Archaeology in Annapolis was a city-wide excavation of Maryland’s capital city whose purpose was to recover and teach with the below ground remains of materials from the 1680’s to today. Archaeology in Annapolis is a part of the Department of Anthropology of the University of Maryland, College Park and has been, and in some cases remains, partners with Historic Annapolis Foundation, the Banneker-Douglass Museum, Kunta Kinte-Alex Haley Foundation, and the City of Annapolis. The project was begun in 1981 and continues to work in the City and to excavate on Maryland’s Eastern Shore. The project works to provide understanding of the many peoples who have made up the City in the past and present. Under the direction of Mark P. Leone, the organization has conducted over forty excavations in the historic area of Maryland’s capitol city as well as in Queen Anne and Talbot Counties on Maryland’s Eastern Shore, including Wye House Plantation. This collection includes archaeological site reports, technical reports, and dissertations produced by the project between 1985 and the present. Where possible, separate files for artifact catalogs have been provided.
A physical component of the collection is housed in the National Trust room of Hornbake Library on the University of Maryland campus. It contains copies of site reports, field notes, drawings, slides, contact sheets, photographs, historic research, oral history transcripts, artifact cataloging sheets, analytical notes, dissertations, scholarly and public papers, presentations, journal articles, administrative planning notes, correspondence, visitor evaluations, press releases, brochures, exhibition planning notes and grant proposals.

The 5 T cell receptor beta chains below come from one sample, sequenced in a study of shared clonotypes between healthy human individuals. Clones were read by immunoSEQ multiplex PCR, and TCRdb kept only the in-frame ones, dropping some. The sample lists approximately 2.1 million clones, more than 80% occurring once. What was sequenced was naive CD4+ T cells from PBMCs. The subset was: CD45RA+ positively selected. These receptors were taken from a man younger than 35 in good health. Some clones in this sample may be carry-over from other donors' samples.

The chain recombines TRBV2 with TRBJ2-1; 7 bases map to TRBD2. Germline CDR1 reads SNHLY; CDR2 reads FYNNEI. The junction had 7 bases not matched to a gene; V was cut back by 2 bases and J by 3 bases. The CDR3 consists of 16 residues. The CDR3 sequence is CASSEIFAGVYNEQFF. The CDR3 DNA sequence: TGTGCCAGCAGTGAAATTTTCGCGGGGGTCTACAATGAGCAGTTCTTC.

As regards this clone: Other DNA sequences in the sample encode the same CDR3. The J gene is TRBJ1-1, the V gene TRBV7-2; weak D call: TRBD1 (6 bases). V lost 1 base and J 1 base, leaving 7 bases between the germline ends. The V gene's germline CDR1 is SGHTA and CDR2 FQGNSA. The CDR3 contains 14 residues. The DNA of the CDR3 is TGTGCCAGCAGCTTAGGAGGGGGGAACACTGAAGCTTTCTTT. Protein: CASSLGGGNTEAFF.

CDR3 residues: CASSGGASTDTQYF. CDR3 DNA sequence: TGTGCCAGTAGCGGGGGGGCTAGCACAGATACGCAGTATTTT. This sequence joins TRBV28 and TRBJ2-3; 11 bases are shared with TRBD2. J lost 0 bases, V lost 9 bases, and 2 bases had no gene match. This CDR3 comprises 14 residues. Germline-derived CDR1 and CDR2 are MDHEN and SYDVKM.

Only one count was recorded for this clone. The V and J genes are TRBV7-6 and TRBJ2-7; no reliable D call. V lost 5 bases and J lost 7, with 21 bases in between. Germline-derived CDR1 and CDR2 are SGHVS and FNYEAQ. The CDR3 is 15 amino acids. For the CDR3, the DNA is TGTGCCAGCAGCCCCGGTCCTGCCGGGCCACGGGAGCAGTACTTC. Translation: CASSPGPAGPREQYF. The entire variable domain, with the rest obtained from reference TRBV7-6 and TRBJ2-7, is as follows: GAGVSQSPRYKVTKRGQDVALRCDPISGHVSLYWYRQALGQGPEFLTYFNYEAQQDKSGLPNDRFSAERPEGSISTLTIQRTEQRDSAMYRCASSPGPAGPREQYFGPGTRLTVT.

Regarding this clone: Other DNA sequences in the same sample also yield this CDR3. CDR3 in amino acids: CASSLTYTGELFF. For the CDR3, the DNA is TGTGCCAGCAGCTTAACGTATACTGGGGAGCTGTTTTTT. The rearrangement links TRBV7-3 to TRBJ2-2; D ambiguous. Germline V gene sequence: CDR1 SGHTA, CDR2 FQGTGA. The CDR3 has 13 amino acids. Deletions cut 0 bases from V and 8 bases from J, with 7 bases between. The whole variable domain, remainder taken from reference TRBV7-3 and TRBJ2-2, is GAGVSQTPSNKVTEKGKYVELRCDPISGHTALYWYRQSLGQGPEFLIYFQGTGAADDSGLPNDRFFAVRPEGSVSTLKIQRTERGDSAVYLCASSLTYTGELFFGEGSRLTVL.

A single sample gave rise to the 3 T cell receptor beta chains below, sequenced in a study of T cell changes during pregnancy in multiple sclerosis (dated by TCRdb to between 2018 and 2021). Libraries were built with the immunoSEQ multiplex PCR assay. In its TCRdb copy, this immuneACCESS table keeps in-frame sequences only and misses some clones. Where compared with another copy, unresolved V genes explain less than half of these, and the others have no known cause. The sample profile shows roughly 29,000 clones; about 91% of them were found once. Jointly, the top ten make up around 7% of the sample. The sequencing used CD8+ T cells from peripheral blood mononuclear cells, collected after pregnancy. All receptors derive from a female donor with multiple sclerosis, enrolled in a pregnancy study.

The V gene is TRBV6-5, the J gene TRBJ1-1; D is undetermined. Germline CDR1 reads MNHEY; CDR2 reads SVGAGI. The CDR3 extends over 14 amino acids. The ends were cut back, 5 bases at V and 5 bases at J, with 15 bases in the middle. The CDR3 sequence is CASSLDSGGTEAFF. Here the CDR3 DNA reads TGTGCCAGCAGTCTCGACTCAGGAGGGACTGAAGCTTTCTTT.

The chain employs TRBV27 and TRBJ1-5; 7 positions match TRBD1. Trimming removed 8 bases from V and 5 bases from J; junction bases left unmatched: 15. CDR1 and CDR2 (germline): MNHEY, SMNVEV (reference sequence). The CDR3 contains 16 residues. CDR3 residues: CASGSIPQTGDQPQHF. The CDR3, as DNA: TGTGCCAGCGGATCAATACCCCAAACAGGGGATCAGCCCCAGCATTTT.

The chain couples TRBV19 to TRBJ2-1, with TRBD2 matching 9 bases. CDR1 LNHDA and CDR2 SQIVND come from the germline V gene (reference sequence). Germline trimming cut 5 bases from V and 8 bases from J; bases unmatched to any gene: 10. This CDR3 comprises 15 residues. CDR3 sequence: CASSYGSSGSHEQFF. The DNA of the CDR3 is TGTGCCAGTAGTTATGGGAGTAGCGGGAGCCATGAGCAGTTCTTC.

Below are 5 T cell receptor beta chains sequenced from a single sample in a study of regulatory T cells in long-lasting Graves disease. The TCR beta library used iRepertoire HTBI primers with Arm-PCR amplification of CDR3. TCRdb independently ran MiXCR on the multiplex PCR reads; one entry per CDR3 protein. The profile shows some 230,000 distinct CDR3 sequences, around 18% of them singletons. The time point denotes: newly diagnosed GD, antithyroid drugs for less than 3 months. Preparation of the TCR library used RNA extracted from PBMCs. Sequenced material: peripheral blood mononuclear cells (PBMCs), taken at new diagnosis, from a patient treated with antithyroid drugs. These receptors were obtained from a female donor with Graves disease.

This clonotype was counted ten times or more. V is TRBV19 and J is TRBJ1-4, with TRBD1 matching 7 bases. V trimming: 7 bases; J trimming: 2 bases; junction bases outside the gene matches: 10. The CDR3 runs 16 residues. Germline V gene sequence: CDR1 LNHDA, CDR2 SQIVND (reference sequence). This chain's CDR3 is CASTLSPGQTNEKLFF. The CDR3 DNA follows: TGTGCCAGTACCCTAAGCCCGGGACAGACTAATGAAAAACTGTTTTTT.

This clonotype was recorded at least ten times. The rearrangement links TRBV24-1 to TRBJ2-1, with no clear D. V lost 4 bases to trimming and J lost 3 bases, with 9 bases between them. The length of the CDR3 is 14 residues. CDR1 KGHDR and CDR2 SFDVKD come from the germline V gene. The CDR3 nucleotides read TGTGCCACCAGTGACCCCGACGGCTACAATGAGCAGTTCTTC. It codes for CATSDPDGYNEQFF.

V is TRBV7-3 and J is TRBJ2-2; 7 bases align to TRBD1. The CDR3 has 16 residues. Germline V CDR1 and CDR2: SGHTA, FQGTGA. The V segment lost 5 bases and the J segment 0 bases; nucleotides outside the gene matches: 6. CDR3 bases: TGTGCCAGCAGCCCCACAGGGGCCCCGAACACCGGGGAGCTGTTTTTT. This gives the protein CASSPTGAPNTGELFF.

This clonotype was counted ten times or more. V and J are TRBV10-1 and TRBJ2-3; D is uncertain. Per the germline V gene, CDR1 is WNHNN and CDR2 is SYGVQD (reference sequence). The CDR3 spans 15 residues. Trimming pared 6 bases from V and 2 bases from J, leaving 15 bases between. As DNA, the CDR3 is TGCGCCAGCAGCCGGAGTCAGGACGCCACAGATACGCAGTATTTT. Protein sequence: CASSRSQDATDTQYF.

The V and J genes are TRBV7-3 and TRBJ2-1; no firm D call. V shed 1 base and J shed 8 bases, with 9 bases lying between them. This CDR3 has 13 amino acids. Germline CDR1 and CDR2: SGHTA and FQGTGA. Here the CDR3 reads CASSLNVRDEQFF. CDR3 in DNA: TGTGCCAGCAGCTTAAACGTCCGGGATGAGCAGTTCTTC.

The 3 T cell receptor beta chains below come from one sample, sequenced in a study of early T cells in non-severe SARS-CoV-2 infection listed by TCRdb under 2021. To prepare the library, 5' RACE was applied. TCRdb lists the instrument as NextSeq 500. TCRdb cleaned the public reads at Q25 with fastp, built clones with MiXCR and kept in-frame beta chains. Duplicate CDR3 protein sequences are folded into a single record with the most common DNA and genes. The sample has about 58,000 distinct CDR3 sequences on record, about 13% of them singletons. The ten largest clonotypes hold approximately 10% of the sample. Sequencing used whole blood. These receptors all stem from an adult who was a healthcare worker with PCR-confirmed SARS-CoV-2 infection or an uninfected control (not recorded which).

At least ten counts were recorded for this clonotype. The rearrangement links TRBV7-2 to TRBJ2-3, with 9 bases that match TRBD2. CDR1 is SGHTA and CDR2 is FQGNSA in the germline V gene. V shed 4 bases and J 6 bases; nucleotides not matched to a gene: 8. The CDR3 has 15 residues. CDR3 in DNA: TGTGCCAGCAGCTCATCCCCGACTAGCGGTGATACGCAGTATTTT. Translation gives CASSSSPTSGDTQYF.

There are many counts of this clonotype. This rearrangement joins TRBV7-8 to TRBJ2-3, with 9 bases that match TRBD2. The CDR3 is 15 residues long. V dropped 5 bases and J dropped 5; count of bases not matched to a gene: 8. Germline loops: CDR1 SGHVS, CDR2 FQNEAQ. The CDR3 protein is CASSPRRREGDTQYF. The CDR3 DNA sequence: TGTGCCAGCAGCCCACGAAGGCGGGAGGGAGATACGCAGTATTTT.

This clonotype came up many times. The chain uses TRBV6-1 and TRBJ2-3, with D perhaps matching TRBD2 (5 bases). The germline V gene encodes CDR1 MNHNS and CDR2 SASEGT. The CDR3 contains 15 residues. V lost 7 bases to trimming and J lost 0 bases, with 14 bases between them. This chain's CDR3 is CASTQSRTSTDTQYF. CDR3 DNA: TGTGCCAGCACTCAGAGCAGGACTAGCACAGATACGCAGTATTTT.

(2008) Babiarz, Jennifer J.; Chisholm, Amelia; Leone, Mark P.
This report describes a three years of investigations to further define the archaeological resources of the privately owned Wye Hall plantation (18QU977), late 18th century home of William Paca, Maryland governor and signer of the Declaration of Independence. Wye Hall is located on Wye Island on the Eastern Shore of Maryland in Queen Anne‟s County. Past archaeological work at Wye Hall, from 2000 through 2002, revealed
extensive information about the design and usage of the original mansion and gardens
from William Paca‟s time. The fieldwork documented in this report was centered on
investigation of the area to the east of the main mansion, which is believed to be an area
of enslaved habitation during the late 18th and early 19th centuries. This represents the
first recognized Phase III investigation of a slave quarter in Queen Anne‟s County.
Therefore, the results are very important for augmenting Maryland‟s Eastern Shore
narratives of the past, particularly in relation to the voice and space given to African and
African American histories.